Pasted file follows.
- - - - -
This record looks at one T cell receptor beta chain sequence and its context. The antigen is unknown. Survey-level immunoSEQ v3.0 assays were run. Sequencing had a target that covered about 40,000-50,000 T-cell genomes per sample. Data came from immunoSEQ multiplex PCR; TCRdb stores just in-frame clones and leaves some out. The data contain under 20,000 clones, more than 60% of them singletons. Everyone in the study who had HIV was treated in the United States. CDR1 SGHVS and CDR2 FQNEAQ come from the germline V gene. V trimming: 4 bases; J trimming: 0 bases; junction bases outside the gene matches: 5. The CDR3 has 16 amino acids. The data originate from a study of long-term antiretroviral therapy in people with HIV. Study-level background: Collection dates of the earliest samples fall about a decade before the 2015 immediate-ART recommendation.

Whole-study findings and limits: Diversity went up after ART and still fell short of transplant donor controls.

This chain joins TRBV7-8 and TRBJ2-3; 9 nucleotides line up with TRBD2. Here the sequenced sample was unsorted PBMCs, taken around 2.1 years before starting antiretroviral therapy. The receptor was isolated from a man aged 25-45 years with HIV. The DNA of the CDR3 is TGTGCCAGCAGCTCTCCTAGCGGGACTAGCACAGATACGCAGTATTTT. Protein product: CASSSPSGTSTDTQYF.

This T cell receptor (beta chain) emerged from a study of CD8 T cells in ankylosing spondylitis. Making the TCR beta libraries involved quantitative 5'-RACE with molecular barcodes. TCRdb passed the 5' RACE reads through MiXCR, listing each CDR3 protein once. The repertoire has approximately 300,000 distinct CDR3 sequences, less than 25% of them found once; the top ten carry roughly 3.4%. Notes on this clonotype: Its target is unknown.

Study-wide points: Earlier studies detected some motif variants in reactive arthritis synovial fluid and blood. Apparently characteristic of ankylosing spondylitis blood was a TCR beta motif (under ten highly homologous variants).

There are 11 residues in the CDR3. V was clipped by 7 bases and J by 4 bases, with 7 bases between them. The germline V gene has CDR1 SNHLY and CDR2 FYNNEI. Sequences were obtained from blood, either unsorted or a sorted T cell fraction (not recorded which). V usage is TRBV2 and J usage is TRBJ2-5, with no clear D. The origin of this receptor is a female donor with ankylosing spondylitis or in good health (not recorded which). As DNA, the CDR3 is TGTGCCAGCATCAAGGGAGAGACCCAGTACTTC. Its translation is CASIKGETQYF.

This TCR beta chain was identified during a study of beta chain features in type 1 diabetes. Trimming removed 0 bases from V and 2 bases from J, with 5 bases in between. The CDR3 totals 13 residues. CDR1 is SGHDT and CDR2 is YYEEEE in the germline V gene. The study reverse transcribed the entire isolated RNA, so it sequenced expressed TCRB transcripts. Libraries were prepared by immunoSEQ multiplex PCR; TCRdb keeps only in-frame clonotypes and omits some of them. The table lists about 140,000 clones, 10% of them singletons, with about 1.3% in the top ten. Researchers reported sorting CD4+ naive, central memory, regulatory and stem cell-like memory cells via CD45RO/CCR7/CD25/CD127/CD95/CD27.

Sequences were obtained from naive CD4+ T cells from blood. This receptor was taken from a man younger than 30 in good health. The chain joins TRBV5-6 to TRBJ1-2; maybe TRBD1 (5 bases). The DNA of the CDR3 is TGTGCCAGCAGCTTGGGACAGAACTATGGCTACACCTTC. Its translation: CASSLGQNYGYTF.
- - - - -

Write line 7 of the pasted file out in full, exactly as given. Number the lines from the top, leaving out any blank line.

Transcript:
This TCR beta chain was identified during a study of beta chain features in type 1 diabetes. Trimming removed 0 bases from V and 2 bases from J, with 5 bases in between. The CDR3 totals 13 residues. CDR1 is SGHDT and CDR2 is YYEEEE in the germline V gene. The study reverse transcribed the entire isolated RNA, so it sequenced expressed TCRB transcripts. Libraries were prepared by immunoSEQ multiplex PCR; TCRdb keeps only in-frame clonotypes and omits some of them. The table lists about 140,000 clones, 10% of them singletons, with about 1.3% in the top ten. Researchers reported sorting CD4+ naive, central memory, regulatory and stem cell-like memory cells via CD45RO/CCR7/CD25/CD127/CD95/CD27.